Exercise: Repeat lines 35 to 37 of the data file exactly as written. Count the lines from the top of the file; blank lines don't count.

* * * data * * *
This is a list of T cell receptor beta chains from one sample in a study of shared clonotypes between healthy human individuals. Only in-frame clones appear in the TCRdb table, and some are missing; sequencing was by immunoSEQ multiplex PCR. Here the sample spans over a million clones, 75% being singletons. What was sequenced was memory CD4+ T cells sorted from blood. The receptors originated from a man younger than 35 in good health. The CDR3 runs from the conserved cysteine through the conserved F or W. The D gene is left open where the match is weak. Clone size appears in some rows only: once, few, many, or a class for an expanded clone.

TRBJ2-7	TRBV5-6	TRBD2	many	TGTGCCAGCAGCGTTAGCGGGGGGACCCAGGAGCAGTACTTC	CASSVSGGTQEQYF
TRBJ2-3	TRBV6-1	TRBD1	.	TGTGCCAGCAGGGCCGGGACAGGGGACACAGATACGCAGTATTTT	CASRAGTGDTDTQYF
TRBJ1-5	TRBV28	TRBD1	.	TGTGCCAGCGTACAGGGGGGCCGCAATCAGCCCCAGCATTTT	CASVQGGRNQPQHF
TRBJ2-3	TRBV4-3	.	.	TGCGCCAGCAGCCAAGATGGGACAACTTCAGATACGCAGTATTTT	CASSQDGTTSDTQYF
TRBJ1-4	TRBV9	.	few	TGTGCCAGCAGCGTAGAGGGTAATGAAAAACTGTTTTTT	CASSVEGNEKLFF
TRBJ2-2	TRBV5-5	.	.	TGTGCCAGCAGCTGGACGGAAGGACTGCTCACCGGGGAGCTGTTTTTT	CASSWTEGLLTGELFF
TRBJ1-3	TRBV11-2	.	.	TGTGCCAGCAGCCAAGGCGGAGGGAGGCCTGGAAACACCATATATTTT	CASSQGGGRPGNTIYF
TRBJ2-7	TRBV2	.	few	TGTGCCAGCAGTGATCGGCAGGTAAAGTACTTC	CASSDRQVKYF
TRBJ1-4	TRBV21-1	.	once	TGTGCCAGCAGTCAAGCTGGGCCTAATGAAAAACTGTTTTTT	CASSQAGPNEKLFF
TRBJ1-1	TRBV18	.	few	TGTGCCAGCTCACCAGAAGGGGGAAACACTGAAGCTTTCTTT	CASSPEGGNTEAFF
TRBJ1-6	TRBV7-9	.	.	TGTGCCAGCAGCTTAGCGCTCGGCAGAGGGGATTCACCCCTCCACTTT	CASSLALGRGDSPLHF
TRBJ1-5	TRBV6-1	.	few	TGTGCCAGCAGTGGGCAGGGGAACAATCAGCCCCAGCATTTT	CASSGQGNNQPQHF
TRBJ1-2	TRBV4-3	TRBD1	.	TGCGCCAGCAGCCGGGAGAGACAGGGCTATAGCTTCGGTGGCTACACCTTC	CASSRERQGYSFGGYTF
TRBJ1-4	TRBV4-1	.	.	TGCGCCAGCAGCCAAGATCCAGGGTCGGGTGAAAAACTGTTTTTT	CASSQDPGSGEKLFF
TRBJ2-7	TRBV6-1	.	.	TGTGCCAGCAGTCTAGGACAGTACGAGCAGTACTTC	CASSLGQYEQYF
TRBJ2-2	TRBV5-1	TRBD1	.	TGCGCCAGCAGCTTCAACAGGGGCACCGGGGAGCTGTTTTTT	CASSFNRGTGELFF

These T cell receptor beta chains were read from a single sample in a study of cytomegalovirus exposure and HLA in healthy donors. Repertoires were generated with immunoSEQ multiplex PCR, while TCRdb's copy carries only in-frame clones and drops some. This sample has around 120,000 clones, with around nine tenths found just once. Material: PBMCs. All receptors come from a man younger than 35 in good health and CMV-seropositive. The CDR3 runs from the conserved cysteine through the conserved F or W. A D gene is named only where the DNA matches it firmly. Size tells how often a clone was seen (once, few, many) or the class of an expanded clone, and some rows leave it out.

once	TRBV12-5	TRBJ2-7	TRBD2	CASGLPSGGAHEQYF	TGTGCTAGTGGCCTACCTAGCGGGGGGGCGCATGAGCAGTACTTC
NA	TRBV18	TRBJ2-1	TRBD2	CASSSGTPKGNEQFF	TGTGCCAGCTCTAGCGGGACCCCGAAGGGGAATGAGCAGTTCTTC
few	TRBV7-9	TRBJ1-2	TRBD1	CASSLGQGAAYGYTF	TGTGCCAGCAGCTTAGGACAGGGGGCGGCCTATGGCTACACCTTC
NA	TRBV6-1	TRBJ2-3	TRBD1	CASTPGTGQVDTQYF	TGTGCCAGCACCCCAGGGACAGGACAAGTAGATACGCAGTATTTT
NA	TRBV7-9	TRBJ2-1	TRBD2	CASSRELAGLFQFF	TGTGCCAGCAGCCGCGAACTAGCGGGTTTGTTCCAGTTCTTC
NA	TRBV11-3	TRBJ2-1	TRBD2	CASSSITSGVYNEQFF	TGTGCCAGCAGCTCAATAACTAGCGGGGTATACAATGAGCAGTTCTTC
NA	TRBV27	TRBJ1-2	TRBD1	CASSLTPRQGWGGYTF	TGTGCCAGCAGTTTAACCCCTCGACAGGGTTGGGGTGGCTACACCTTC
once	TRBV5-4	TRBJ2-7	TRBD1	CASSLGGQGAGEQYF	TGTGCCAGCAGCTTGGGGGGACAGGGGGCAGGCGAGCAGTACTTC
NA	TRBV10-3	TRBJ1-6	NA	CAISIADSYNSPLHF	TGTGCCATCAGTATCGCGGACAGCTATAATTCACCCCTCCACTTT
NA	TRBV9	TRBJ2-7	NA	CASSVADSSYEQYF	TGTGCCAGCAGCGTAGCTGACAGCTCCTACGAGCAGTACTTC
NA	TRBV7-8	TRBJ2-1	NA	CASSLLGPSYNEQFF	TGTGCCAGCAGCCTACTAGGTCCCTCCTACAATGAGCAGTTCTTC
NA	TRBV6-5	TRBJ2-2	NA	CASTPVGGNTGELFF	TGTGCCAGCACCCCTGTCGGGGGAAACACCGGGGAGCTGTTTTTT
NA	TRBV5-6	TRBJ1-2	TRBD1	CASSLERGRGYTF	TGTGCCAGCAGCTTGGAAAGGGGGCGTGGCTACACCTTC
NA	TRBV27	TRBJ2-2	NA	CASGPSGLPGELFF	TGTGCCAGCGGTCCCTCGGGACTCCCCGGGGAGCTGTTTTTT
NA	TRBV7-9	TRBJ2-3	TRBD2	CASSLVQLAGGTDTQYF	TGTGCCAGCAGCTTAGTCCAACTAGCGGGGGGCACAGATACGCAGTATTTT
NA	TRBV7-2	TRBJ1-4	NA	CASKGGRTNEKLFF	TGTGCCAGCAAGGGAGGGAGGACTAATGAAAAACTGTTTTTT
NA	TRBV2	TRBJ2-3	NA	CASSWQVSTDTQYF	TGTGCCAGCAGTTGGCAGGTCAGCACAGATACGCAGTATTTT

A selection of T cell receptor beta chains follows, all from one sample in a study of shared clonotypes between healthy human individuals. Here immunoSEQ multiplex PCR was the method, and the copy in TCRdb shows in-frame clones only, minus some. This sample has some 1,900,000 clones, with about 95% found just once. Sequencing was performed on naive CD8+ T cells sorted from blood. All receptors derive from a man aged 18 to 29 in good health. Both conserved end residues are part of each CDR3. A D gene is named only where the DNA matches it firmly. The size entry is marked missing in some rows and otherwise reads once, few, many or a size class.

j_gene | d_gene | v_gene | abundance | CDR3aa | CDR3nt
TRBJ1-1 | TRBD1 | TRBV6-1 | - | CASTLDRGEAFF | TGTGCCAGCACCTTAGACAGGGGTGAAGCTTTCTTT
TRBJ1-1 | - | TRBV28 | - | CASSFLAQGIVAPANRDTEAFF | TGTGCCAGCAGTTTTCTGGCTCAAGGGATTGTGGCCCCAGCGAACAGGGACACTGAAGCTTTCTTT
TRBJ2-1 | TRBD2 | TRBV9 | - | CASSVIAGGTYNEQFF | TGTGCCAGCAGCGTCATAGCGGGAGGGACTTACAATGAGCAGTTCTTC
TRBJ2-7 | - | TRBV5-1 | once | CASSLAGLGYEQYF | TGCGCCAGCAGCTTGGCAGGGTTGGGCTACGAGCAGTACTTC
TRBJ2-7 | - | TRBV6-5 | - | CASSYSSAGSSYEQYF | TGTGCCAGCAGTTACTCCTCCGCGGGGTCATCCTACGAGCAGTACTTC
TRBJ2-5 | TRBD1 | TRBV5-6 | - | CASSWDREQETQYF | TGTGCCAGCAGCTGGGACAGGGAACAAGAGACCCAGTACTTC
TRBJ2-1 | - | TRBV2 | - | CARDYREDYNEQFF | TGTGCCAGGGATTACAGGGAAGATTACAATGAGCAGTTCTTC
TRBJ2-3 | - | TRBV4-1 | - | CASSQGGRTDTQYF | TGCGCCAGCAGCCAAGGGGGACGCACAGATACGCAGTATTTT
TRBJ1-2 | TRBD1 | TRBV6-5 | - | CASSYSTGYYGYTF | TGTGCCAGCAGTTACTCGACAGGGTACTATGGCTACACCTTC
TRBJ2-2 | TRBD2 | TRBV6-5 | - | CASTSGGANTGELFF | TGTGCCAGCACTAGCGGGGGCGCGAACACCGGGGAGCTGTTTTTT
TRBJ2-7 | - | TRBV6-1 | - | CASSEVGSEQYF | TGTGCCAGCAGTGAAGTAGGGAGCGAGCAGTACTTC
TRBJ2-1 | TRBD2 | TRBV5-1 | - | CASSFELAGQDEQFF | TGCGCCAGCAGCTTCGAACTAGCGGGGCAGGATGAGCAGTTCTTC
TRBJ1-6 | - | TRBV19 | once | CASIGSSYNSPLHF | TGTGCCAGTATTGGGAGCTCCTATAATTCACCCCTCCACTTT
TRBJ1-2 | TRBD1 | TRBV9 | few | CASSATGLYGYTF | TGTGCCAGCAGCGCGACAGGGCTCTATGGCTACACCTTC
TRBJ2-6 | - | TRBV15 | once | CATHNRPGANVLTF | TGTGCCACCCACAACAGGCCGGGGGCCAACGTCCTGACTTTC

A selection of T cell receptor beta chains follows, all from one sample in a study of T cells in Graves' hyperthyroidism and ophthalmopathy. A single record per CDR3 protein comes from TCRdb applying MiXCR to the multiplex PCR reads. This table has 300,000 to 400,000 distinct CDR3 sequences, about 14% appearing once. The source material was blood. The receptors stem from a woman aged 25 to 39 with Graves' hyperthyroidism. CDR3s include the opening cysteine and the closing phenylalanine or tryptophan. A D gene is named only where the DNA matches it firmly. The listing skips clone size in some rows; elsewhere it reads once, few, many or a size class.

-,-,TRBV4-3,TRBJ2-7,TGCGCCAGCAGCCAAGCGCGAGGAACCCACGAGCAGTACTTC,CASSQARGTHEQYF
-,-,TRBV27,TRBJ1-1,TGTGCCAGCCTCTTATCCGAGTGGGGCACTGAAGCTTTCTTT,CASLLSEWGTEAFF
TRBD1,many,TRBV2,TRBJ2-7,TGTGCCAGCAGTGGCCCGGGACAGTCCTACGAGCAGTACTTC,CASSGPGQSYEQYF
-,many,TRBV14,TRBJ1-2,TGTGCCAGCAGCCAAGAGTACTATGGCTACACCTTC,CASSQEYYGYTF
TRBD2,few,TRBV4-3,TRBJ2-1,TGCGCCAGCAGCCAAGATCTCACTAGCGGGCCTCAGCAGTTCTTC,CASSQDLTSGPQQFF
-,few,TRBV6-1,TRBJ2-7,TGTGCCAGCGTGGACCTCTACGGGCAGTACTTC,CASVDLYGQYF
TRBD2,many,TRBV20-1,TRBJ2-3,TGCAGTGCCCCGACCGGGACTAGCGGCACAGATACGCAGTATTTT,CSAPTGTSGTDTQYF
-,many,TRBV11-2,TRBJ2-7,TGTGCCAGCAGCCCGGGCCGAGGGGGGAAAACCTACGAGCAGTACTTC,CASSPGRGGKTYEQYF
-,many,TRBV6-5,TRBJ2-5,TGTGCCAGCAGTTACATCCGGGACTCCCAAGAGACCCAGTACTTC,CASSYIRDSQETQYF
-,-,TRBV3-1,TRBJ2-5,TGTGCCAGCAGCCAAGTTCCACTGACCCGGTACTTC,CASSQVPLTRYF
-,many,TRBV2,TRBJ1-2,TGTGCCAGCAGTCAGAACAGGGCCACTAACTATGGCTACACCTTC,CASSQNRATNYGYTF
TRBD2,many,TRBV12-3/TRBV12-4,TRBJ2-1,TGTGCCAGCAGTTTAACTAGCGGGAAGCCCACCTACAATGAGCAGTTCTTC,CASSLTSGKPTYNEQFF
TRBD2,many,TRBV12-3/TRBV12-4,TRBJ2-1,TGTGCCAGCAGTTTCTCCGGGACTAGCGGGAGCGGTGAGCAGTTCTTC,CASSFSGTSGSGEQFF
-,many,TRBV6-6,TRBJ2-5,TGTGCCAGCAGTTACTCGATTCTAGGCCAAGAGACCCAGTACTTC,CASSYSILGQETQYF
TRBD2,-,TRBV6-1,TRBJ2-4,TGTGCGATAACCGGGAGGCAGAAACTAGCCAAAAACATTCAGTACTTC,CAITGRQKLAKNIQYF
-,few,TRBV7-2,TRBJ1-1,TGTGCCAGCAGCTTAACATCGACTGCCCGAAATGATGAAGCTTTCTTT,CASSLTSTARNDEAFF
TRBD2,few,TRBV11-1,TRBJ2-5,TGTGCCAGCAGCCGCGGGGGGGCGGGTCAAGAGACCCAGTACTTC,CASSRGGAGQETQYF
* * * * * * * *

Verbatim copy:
NA	TRBV2	TRBJ2-3	NA	CASSWQVSTDTQYF	TGTGCCAGCAGTTGGCAGGTCAGCACAGATACGCAGTATTTT

A selection of T cell receptor beta chains follows, all from one sample in a study of shared clonotypes between healthy human individuals. Here immunoSEQ multiplex PCR was the method, and the copy in TCRdb shows in-frame clones only, minus some. This sample has some 1,900,000 clones, with about 95% found just once. Sequencing was performed on naive CD8+ T cells sorted from blood. All receptors derive from a man aged 18 to 29 in good health. Both conserved end residues are part of each CDR3. A D gene is named only where the DNA matches it firmly. The size entry is marked missing in some rows and otherwise reads once, few, many or a size class.

j_gene | d_gene | v_gene | abundance | CDR3aa | CDR3nt